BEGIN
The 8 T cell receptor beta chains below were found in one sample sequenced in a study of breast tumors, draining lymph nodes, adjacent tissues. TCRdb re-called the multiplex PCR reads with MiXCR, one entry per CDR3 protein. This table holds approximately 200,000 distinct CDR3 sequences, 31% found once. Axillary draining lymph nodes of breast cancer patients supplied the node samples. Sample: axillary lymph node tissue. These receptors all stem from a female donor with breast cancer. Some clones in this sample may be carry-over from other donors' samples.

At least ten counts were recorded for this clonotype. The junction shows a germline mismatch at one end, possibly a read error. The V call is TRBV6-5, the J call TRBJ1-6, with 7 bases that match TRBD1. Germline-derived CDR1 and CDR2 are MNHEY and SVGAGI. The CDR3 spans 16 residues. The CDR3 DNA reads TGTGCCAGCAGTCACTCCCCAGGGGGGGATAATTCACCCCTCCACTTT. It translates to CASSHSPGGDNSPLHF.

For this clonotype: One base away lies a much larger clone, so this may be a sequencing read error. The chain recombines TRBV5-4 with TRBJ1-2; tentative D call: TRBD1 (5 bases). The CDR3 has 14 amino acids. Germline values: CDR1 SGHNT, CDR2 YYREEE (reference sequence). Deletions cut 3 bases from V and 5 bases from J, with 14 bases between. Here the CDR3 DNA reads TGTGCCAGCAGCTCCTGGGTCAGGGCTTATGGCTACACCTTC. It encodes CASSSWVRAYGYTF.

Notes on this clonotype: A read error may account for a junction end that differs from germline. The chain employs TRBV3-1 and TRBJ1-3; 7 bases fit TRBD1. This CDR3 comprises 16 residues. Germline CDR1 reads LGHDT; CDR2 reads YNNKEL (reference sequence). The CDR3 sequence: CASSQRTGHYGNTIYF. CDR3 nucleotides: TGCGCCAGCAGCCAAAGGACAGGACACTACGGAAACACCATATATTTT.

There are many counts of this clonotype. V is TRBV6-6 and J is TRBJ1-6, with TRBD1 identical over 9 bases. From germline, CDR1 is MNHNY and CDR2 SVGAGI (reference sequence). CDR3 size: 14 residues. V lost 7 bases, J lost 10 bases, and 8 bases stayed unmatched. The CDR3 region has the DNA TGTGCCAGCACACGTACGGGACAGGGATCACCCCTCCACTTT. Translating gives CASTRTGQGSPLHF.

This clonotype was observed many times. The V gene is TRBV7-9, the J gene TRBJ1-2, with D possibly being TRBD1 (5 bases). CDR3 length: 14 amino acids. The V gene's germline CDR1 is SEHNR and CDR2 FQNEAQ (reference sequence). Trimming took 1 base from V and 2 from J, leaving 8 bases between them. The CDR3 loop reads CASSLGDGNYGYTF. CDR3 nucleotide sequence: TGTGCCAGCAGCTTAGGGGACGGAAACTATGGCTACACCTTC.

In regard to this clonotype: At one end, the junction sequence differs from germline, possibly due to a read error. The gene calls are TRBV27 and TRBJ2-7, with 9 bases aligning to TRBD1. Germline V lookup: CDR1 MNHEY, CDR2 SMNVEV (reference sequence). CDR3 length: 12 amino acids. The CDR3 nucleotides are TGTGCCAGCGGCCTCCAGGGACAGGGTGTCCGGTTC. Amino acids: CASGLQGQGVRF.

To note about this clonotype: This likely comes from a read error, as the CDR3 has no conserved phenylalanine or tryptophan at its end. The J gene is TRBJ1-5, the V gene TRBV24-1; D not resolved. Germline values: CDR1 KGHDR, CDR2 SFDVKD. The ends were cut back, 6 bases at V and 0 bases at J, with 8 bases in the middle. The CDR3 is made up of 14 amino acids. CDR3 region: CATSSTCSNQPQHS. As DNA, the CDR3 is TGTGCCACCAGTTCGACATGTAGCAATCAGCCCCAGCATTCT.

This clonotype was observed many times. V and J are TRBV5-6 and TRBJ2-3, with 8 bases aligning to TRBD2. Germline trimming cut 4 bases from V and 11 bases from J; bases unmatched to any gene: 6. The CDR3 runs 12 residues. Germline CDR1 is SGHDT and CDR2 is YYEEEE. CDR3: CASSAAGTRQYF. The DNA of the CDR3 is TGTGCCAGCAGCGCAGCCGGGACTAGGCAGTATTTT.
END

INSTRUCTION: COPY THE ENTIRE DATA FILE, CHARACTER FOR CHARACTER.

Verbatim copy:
The 8 T cell receptor beta chains below were found in one sample sequenced in a study of breast tumors, draining lymph nodes, adjacent tissues. TCRdb re-called the multiplex PCR reads with MiXCR, one entry per CDR3 protein. This table holds approximately 200,000 distinct CDR3 sequences, 31% found once. Axillary draining lymph nodes of breast cancer patients supplied the node samples. Sample: axillary lymph node tissue. These receptors all stem from a female donor with breast cancer. Some clones in this sample may be carry-over from other donors' samples.

At least ten counts were recorded for this clonotype. The junction shows a germline mismatch at one end, possibly a read error. The V call is TRBV6-5, the J call TRBJ1-6, with 7 bases that match TRBD1. Germline-derived CDR1 and CDR2 are MNHEY and SVGAGI. The CDR3 spans 16 residues. The CDR3 DNA reads TGTGCCAGCAGTCACTCCCCAGGGGGGGATAATTCACCCCTCCACTTT. It translates to CASSHSPGGDNSPLHF.

For this clonotype: One base away lies a much larger clone, so this may be a sequencing read error. The chain recombines TRBV5-4 with TRBJ1-2; tentative D call: TRBD1 (5 bases). The CDR3 has 14 amino acids. Germline values: CDR1 SGHNT, CDR2 YYREEE (reference sequence). Deletions cut 3 bases from V and 5 bases from J, with 14 bases between. Here the CDR3 DNA reads TGTGCCAGCAGCTCCTGGGTCAGGGCTTATGGCTACACCTTC. It encodes CASSSWVRAYGYTF.

Notes on this clonotype: A read error may account for a junction end that differs from germline. The chain employs TRBV3-1 and TRBJ1-3; 7 bases fit TRBD1. This CDR3 comprises 16 residues. Germline CDR1 reads LGHDT; CDR2 reads YNNKEL (reference sequence). The CDR3 sequence: CASSQRTGHYGNTIYF. CDR3 nucleotides: TGCGCCAGCAGCCAAAGGACAGGACACTACGGAAACACCATATATTTT.

There are many counts of this clonotype. V is TRBV6-6 and J is TRBJ1-6, with TRBD1 identical over 9 bases. From germline, CDR1 is MNHNY and CDR2 SVGAGI (reference sequence). CDR3 size: 14 residues. V lost 7 bases, J lost 10 bases, and 8 bases stayed unmatched. The CDR3 region has the DNA TGTGCCAGCACACGTACGGGACAGGGATCACCCCTCCACTTT. Translating gives CASTRTGQGSPLHF.

This clonotype was observed many times. The V gene is TRBV7-9, the J gene TRBJ1-2, with D possibly being TRBD1 (5 bases). CDR3 length: 14 amino acids. The V gene's germline CDR1 is SEHNR and CDR2 FQNEAQ (reference sequence). Trimming took 1 base from V and 2 from J, leaving 8 bases between them. The CDR3 loop reads CASSLGDGNYGYTF. CDR3 nucleotide sequence: TGTGCCAGCAGCTTAGGGGACGGAAACTATGGCTACACCTTC.

In regard to this clonotype: At one end, the junction sequence differs from germline, possibly due to a read error. The gene calls are TRBV27 and TRBJ2-7, with 9 bases aligning to TRBD1. Germline V lookup: CDR1 MNHEY, CDR2 SMNVEV (reference sequence). CDR3 length: 12 amino acids. The CDR3 nucleotides are TGTGCCAGCGGCCTCCAGGGACAGGGTGTCCGGTTC. Amino acids: CASGLQGQGVRF.

To note about this clonotype: This likely comes from a read error, as the CDR3 has no conserved phenylalanine or tryptophan at its end. The J gene is TRBJ1-5, the V gene TRBV24-1; D not resolved. Germline values: CDR1 KGHDR, CDR2 SFDVKD. The ends were cut back, 6 bases at V and 0 bases at J, with 8 bases in the middle. The CDR3 is made up of 14 amino acids. CDR3 region: CATSSTCSNQPQHS. As DNA, the CDR3 is TGTGCCACCAGTTCGACATGTAGCAATCAGCCCCAGCATTCT.

This clonotype was observed many times. V and J are TRBV5-6 and TRBJ2-3, with 8 bases aligning to TRBD2. Germline trimming cut 4 bases from V and 11 bases from J; bases unmatched to any gene: 6. The CDR3 runs 12 residues. Germline CDR1 is SGHDT and CDR2 is YYEEEE. CDR3: CASSAAGTRQYF. The DNA of the CDR3 is TGTGCCAGCAGCGCAGCCGGGACTAGGCAGTATTTT.